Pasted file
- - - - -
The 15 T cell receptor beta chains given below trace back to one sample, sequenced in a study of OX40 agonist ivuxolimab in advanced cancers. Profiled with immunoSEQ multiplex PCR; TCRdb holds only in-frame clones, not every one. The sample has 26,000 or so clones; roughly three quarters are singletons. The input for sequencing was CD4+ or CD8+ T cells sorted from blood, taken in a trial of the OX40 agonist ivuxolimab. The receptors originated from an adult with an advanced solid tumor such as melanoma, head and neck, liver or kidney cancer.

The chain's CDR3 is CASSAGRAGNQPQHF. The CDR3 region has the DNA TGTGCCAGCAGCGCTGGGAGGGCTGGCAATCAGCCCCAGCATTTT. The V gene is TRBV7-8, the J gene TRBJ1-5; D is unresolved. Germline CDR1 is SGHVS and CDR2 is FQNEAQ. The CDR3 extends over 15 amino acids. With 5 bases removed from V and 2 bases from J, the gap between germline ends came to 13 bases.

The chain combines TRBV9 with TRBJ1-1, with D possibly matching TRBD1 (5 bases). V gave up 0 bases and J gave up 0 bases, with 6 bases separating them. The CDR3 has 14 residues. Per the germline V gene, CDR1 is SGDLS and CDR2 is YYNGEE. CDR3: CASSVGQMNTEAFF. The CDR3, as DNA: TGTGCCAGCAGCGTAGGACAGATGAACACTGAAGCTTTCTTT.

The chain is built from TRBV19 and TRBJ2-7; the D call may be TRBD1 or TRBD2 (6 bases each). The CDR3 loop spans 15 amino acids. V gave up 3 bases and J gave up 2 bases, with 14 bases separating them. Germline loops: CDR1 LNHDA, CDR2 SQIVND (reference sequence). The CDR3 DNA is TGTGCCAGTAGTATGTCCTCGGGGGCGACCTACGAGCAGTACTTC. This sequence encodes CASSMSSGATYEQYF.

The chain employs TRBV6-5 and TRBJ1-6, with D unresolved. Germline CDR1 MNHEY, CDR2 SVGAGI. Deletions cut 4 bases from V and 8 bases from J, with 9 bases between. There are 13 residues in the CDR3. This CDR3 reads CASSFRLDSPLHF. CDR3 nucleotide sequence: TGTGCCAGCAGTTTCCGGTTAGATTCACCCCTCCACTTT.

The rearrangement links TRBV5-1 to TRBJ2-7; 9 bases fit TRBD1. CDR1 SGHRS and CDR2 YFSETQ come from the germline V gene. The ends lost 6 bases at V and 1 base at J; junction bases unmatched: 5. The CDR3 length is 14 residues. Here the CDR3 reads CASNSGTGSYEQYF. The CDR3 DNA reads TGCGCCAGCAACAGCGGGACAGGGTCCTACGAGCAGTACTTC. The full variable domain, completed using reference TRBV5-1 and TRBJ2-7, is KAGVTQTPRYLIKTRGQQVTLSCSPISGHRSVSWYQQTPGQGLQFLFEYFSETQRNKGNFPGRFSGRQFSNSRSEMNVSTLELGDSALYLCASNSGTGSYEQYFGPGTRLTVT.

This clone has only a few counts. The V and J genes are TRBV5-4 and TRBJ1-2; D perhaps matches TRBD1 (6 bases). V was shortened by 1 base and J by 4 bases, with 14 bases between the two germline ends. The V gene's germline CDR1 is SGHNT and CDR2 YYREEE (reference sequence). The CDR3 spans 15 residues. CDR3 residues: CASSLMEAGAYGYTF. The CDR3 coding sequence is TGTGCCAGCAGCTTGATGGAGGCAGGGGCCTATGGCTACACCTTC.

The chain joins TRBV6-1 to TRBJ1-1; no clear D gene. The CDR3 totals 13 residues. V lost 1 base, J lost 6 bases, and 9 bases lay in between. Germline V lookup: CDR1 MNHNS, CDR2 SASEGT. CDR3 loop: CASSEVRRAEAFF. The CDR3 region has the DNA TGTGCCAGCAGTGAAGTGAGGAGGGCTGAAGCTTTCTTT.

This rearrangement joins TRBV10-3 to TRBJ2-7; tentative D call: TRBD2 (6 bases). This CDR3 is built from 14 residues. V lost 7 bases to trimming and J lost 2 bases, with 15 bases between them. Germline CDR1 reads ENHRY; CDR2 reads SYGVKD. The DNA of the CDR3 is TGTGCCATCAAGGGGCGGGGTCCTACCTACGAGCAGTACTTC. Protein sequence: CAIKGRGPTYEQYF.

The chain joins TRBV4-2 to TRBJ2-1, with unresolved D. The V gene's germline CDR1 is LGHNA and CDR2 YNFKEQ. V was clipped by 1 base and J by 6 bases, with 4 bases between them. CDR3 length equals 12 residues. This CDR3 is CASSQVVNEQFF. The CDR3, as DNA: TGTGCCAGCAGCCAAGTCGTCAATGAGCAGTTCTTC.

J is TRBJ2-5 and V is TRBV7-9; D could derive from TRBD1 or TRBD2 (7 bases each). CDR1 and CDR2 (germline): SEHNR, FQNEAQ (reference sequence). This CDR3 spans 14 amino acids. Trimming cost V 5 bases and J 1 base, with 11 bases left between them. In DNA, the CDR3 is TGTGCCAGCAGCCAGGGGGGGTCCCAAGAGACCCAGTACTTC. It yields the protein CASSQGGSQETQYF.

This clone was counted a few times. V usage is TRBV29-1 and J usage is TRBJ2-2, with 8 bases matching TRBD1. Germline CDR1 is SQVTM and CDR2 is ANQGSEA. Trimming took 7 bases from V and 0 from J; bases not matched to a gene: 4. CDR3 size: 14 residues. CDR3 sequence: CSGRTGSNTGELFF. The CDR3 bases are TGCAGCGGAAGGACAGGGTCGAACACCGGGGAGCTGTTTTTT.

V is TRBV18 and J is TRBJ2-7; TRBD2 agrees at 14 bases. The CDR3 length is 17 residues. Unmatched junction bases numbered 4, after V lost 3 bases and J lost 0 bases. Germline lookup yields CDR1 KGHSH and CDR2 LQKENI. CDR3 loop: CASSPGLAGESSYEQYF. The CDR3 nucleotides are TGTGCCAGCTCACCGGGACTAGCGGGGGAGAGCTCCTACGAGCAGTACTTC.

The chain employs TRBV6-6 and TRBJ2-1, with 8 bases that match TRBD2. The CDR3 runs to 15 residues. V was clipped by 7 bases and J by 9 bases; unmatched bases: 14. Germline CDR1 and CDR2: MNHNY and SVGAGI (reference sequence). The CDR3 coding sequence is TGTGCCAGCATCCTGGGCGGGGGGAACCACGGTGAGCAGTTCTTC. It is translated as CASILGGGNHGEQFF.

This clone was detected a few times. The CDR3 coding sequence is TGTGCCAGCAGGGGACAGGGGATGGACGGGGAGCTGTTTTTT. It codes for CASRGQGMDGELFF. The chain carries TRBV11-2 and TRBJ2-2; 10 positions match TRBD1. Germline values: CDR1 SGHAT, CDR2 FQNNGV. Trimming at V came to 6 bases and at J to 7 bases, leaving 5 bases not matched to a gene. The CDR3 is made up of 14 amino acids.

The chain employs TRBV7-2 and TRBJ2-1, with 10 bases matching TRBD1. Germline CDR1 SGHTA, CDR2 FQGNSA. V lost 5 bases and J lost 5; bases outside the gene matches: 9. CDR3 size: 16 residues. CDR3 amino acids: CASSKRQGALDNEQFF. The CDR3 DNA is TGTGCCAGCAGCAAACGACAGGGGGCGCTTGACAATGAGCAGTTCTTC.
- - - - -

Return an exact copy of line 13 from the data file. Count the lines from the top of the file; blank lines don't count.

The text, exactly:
V is TRBV18 and J is TRBJ2-7; TRBD2 agrees at 14 bases. The CDR3 length is 17 residues. Unmatched junction bases numbered 4, after V lost 3 bases and J lost 0 bases. Germline lookup yields CDR1 KGHSH and CDR2 LQKENI. CDR3 loop: CASSPGLAGESSYEQYF. The CDR3 nucleotides are TGTGCCAGCTCACCGGGACTAGCGGGGGAGAGCTCCTACGAGCAGTACTTC.